Some apologists even blame the slow progress of the black masses on the lack of a black President as "role model." Washington Post columnist Richard Cohen, who has been known to write sensible treatises [he has the right handle on "hate crime" laws], in the case of Barack Obama, becomes yet another enamored journalist. Citing crime among blacks as an "urgent" problem, in one of his weirdest columns to date ("Taking the Call on Black Men"), Cohen claims that Obama would be best suited to answer that proverbial 3:00 AM phone call to the White House -- if it pertained to the inordinate numbers of homicides committed by black men.

His reasoning, if such it can be called, goes like this: Because Obama could be a role model to young black men, he is "uniquely qualified" to meet the challenge posed by their criminal behavior. Cohen does not explain, however, why black criminal behavior has failed to be modified by those role models who are closer to the citizenry than the distant President, that is, all those Mayors of cities – from Harold Washington to David Dinkins to Sharpe James to Marion Barry to Kwame Kilpatrick, and many more too numerous to mention. Cohen also does not explain why he skips over the most important and influential role models in young people's lives, like the adults who live within their own homes. Are blacks the only group whose good behavior is dependent on the indulgences of politicians?

It's one thing for devious black elites to try to make entry into the White House yet one more necessary step in the black journey of "moving on up." It's quite another to watch as foolish whites buy into this disingenuous sentiment – as though blacks are on some kind of inevitable sojourn that ultimately must lead to the Oval Office. It's about power, and nothing else.
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Why isn't John Edwards the candidate?

I never understood just what the problem was between the liberals who control the Democratic party and John Edwards and his populist message. Why was he not their ideal candidate?

Michael Brendan Dougherty offers his take on what went wrong with the Edwards candidacy in "Progressively Irrelevant" (The American Conservative, 2/11/08). He tells of dead coalitions that cannot be revived and of an altered social and political world. "The problem for Edwards was that progressives and only progressives embraced him," writes Dougherty.

In 2004, when Edwards first ran for the presidential nomination, he won the South Carolina primary. He got half the white vote and over a third of the black vote. But this time around, in South Carolina, he won only 2% of the black vote and did not do well among the working whites who earn under $30,000, a major target of his campaign. Edwards' populist appeal failed spectacularly, claims Dougherty, because "the Democratic coalition he sought to capture has changed dramatically from the time of the New Deal and cannot be reconstituted."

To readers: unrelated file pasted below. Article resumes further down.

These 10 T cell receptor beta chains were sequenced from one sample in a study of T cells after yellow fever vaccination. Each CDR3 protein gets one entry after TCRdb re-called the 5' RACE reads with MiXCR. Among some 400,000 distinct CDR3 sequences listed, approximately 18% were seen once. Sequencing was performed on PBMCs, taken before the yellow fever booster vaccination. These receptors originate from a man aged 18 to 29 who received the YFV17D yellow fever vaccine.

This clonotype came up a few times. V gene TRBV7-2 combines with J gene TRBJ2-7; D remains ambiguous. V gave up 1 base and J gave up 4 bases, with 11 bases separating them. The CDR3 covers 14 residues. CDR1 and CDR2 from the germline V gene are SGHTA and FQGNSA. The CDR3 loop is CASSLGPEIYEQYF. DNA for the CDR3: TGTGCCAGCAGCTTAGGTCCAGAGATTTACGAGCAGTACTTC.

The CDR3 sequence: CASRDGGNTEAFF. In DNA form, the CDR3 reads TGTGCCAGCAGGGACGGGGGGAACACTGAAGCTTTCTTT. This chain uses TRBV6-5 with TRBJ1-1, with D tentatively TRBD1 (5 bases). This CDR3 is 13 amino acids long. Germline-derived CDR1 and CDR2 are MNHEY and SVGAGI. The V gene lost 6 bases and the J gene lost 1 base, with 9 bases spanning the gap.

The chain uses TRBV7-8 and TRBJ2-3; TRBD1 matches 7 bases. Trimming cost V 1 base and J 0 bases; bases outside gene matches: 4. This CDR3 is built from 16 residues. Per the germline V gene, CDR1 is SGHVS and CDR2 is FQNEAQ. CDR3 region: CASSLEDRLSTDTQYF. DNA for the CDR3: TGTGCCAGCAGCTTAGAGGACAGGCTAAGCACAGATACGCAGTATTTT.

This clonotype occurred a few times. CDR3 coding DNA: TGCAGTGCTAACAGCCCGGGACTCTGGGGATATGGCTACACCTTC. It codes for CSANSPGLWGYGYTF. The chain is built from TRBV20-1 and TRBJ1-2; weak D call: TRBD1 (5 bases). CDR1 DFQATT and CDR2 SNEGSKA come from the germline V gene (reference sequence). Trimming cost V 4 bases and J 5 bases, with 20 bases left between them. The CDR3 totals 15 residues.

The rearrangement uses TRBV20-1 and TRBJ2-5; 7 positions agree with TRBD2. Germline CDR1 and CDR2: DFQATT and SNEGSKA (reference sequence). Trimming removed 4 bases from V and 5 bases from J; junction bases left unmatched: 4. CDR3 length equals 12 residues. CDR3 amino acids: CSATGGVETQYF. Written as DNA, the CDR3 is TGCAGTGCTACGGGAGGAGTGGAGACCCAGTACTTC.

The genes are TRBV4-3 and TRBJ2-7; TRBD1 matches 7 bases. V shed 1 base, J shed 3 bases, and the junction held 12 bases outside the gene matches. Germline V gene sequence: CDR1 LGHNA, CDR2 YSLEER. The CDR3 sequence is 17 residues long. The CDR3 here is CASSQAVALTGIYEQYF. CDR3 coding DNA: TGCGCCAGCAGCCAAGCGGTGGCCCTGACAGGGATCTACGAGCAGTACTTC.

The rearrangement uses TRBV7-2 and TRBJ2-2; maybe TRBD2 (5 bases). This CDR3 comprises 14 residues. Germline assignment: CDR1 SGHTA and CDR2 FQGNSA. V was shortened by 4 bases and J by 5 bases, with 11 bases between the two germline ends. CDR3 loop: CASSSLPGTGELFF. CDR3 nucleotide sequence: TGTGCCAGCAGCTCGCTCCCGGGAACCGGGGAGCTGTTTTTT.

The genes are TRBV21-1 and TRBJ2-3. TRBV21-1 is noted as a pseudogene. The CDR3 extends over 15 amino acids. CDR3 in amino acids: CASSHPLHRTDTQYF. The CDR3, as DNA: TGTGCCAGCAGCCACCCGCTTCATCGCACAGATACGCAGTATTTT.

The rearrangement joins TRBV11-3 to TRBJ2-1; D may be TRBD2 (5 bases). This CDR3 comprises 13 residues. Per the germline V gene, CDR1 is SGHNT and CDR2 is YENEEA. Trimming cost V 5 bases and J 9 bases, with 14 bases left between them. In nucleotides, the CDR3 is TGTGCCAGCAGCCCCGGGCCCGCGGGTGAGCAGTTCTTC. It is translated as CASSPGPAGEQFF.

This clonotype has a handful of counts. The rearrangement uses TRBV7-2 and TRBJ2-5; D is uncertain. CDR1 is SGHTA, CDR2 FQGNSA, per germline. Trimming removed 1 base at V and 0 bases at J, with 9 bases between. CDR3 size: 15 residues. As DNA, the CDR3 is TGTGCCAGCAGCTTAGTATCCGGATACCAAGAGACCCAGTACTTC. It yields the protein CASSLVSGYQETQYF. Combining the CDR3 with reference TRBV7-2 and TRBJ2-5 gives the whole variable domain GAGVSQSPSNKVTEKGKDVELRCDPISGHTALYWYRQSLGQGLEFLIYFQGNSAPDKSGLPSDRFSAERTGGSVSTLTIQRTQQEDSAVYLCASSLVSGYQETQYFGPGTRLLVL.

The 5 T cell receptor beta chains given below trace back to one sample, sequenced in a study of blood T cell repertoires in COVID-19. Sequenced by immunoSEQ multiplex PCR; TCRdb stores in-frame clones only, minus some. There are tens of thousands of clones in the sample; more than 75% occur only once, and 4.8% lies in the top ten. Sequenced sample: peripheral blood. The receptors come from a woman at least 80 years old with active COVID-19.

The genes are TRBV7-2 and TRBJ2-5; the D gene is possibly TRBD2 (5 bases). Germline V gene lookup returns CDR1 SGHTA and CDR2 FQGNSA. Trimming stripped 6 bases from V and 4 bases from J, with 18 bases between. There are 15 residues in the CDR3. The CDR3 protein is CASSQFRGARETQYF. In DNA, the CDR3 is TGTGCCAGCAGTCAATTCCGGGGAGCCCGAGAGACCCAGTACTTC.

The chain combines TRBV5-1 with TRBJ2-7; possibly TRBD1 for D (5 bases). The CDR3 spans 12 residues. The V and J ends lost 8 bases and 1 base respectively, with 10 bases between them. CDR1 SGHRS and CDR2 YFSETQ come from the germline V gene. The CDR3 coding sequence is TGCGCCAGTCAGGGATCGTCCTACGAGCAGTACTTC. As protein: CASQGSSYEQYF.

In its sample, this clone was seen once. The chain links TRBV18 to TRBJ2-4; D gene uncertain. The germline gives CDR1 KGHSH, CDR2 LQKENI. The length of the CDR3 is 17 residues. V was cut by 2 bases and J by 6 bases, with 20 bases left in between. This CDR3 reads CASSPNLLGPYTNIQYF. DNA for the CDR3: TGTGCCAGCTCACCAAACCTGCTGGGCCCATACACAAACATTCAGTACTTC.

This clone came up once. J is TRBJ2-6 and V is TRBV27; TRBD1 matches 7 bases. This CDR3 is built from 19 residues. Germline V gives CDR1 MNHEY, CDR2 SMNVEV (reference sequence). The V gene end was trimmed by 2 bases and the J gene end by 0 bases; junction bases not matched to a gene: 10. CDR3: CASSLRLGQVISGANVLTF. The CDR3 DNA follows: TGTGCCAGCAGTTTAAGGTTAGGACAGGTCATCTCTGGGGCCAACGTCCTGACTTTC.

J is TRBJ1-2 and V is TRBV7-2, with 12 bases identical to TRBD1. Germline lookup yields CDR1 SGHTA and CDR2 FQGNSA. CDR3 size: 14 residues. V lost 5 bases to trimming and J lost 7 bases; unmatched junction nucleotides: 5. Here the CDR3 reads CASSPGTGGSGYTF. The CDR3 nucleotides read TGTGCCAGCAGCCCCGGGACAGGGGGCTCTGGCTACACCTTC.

That liberal alliance, which once consisted of rural whites, trade unionists, European immigrants, and recently enfranchised blacks, no longer exists. Dougherty explains: "Today, where the party is white, it is less working class. Where it is working class, it is less organized and more divided into competing racial categories. Where it is unionized, it is not private-sector and is thus less insecure about its economic future."

It's been obvious for some time that it's a new day in the story of unions and organized labor. In 1960, 37% of private-sector workers were unionized, but by 2003, this figure had dropped to just over 8%. Dougherty reports that public-sector unions now make up half of organized labor. These people are teachers, policemen, firemen, and government bureaucrats, who have guaranteed pensions and other perks. "Whereas the old power of organized labor appealed to an American sense of fairness in sharing wealth, the new public-sector dominated unions seek only to expand their benefits and insulate themselves from private competition."

Not to be overlooked is the decline in Democratic allegiance among white men, a pattern that has been going on since the days of John F. Kennedy. In 2004, only 36% of this demographic voted for John Kerry. Dougherty observes: "As Thomas Edsall has pointed out, since 1960, the Democratic share of voters employed in the professions 'has doubled from 18% to 35%, whereas the share of the Democratic vote made up of lower-income skilled and non-skilled workers has dropped from 50% to 35%.'"

And then there are those "values" voters, who don't easily fit into economic categories. These are liberals who are committed to particular social ideals and a host of beliefs and behaviors that are the result of the sexual revolution. Dougherty suggests that Edwards lost out among this group, because he demonstrated reticence about such issues as gay rights, which "makes him an oddity in elite Democratic circles."